Q&A on 'The Case For Early Learning'

How do children learn from birth to age 3? Our experts weigh in on what science shows in brain development, what parents and caregivers can do to help young children be school ready, and characteristics of quality early learning programs.

          Patricia Kuhl and Andrew Meltzoff, co-directors of the University of Washington's Institute for Learning & Brain Sciences, will give a presentation "Brain Science and Early Learning" at a Oct. 15 event organized by the Seattle Times. The public event includes a discussion on "The Case for Early Learning" with a panel of educators and political leaders.

Here Kuhl and Meltzoff give a sneak peek of the science of brain development and early learning:

Q. The LiveWire website says that 85 percent of children's brains will be developed by age 3. Why is this significant for early learning?

A. This statistic supports the idea that the first 3 years of an infant’s life are critical. Teenagers undergo rapid change, including a visible change in height and body shape. These are apparent to the naked eye. Less visible but equally or more important is the transformation happening inside your baby’s brain in the first 3 years. Your baby is undergoing astounding mental remodeling during this time. It’s key, but invisible. The statistic jolts people into realizing that there’s a lot going on up there, visible or not. Understanding brain development is important to both science and practice.

Q. What are some of the best things parents and caregivers can do during a child's first five years of life to help him or her be ready to enter school?

A. Parents and caregivers have a great deal of influence on children’s early lives. The most important thing they provide is social-emotional support that allows children to thrive and exercise their creativity. Research has shown that early supportive relationships set the stage for learning. As children grow to trust their loved ones, they feel more secure and empowered to explore the world around them. Over time, children increasingly look to parents and caregivers to guide their learning. They look for information about whether a new behavior is acceptable or for guidance on how to use a new tool. By being responsive to babies’ needs, modeling desirable behaviors, and helping children through new experiences, parents and caregivers provide the support necessary for a lifetime of learning. Importantly this sets the foundation for kids being creative and feeling safe to take on new challenges so they can grow and expand their interests and skills.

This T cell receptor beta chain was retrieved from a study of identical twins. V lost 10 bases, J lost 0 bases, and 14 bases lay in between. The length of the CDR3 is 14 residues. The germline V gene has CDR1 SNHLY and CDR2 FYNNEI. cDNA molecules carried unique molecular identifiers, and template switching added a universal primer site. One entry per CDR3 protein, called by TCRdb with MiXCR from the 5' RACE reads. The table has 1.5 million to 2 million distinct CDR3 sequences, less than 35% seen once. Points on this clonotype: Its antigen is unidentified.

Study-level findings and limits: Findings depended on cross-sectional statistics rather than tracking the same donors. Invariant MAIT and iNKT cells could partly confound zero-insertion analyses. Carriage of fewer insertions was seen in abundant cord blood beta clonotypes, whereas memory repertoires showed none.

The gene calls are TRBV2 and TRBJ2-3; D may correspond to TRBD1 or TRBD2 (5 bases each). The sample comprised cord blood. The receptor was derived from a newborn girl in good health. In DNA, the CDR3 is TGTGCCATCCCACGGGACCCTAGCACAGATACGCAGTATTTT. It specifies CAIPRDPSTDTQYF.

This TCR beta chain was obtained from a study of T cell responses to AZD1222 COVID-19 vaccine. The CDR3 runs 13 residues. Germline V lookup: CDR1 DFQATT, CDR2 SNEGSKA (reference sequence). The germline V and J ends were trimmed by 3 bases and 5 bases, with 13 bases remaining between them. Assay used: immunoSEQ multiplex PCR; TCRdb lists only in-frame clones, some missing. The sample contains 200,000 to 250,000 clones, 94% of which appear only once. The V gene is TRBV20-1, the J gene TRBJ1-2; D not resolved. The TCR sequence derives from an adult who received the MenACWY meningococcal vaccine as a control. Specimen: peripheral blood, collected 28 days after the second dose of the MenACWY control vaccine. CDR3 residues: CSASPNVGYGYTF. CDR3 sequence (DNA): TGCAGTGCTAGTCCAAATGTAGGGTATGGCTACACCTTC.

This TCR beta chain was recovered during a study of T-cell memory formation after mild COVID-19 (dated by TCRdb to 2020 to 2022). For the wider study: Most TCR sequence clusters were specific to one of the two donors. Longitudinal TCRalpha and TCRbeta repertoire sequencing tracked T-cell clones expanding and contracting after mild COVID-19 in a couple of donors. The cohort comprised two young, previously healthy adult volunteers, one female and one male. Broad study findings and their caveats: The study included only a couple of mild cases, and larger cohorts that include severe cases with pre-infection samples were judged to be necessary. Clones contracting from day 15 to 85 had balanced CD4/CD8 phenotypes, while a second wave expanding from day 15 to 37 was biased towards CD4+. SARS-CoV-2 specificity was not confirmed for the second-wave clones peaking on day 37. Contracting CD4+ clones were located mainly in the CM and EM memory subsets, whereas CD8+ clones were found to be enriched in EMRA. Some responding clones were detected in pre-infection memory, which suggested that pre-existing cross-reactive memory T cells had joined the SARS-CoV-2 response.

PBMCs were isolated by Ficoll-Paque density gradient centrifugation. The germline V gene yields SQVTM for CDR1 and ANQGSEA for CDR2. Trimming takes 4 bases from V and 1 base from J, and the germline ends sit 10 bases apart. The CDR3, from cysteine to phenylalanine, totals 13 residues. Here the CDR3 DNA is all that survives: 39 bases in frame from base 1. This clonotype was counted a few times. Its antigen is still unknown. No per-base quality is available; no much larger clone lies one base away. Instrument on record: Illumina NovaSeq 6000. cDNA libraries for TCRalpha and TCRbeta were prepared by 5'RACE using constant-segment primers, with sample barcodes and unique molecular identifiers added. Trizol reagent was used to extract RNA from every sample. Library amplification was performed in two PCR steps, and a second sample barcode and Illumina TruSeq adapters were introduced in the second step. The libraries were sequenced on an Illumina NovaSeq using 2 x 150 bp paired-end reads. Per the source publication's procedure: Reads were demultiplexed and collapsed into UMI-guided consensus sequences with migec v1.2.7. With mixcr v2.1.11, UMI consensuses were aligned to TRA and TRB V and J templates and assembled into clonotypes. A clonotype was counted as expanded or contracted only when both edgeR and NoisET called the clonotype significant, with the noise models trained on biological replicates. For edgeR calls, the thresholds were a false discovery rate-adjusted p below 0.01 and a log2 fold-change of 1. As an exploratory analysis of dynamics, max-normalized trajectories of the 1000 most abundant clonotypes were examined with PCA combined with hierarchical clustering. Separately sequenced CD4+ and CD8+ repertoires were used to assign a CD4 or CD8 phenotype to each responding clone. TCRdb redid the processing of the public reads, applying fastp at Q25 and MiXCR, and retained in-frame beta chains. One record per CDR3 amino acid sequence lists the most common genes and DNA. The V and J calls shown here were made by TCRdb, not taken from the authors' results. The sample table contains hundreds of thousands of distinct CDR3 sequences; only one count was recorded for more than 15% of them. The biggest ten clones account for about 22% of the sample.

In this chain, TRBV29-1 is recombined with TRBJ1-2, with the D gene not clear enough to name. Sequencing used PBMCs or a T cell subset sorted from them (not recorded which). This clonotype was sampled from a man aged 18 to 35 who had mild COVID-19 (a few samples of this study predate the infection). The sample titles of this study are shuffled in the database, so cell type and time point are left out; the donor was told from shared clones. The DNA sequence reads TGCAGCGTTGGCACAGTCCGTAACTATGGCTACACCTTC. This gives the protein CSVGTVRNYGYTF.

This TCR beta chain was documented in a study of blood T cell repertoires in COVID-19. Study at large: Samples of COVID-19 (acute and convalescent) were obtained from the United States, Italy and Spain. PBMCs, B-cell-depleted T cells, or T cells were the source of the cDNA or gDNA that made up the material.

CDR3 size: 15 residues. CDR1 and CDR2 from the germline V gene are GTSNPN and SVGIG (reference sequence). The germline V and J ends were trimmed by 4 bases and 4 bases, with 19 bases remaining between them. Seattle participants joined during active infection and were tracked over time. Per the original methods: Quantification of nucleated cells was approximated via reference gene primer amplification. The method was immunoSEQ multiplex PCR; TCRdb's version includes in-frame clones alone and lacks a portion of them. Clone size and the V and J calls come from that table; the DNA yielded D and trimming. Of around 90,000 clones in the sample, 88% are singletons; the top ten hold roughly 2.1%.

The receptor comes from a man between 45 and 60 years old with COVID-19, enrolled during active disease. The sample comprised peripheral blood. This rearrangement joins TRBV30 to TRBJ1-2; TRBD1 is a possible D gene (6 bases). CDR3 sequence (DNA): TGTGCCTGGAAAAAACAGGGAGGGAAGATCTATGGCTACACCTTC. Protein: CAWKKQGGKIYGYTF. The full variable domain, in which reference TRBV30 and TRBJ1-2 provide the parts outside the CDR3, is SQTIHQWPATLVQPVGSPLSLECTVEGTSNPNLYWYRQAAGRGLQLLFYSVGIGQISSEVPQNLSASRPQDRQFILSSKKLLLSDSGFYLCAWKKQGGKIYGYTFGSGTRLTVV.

Q. What are some of the characteristics of quality early learning programs?

A. All quality early learning programs combine presence of attentive and engaged teachers and staff with a stimulating, playful environment. Research has shown that teachers’ support for language and conceptual knowledge enhances early language skills, and numeracy readying children for the transition to school. Small teacher-to-student ratios are also important as they increase one-on-one interactions in which teachers can guide children’s play. Child-directed play, art, music, and dramatic play are all activities that foster a child’s developing brain and that will be hallmarks of quality early learning programs. Basically, good early learning programs foster curiosity, which is the fuel that drives all future learning.

Q. If people want some more background on early learning, where should they go?

A. I-LABS is dedicating itself to doing forefront science and getting useful information out the door and into the hands of people who can use it. We have created a series of online information modules that explain the science of early learning and show how it can be used in daily interactions with children. These tools are free and accessible through our website. As we made them we kept in mind the needs and interests of early childhood educators, parents, grandparents, and other caregivers. Anyone with an interest in this topic should check them out. We think they’re both fun and informative and the short movie clips are great! For the LiveWire event, modules "Why the First 2000 Days Matter" and the "The Importance of Early Interactions" may be the most relevant. But all of the modules provide useful information on early learning and brain development – they have visuals and videos and give real-life examples of how to put the science to work.

The other panelists at the Oct. 15 event are Ruth Kagi, Washington State representative; Seattle Mayor Ed Murray; Ron Peters, former Oklahoma state legislator; and Anne Arnold, director of the Highline School District. John Higgins, K-12 education reporter for the Seattle Times, will be the moderator.

It is the inaugural event in the Seattle Times' LiveWire series, which is intended to "feature meaningful discussions about vital issues impacting our region and its people." Learn more about the event – to be held on Microsoft's campus in Redmond, Wash. – and the other panelists online. More about the LiveWire series is described in a Seattle Times news release.

What are your questions about early learning and brain science? Ask our Outreach team: ilabsout@uw.edu.

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